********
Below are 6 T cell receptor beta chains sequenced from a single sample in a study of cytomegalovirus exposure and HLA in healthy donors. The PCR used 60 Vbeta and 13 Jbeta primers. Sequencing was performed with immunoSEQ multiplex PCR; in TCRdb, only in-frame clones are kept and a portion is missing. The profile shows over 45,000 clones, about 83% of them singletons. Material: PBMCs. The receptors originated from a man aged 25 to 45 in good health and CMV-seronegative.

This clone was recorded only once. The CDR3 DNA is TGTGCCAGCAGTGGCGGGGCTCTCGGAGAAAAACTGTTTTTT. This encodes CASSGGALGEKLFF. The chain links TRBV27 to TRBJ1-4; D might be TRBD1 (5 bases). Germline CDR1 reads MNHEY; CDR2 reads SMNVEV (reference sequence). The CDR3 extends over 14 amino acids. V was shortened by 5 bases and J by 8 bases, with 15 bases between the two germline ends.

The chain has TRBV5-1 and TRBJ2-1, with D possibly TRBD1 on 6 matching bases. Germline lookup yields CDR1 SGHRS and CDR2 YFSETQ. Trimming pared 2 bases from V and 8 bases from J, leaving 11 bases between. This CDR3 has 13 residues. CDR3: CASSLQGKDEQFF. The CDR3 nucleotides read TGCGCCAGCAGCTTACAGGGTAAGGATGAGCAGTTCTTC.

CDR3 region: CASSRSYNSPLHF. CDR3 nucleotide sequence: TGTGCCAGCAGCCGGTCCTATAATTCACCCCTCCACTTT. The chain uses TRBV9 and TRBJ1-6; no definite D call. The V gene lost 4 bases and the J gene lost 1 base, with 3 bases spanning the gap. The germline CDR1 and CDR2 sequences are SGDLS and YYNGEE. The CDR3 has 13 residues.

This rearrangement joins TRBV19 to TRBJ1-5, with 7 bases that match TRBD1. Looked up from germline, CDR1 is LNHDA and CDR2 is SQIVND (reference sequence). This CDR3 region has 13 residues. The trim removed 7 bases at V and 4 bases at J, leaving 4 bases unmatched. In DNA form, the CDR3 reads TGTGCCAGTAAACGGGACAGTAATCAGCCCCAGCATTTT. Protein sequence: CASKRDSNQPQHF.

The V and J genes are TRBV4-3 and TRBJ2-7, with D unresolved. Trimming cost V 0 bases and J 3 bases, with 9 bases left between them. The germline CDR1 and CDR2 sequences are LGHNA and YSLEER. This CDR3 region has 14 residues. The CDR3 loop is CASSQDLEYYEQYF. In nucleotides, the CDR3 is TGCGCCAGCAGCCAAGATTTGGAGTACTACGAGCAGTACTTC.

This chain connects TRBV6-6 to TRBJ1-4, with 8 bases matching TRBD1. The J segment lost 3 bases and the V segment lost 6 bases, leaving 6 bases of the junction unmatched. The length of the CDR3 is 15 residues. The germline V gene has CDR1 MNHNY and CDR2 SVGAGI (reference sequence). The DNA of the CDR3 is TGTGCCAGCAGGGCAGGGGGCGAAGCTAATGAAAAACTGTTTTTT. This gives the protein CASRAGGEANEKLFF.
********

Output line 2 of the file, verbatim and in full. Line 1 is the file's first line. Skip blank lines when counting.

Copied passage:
This clone was recorded only once. The CDR3 DNA is TGTGCCAGCAGTGGCGGGGCTCTCGGAGAAAAACTGTTTTTT. This encodes CASSGGALGEKLFF. The chain links TRBV27 to TRBJ1-4; D might be TRBD1 (5 bases). Germline CDR1 reads MNHEY; CDR2 reads SMNVEV (reference sequence). The CDR3 extends over 14 amino acids. V was shortened by 5 bases and J by 8 bases, with 15 bases between the two germline ends.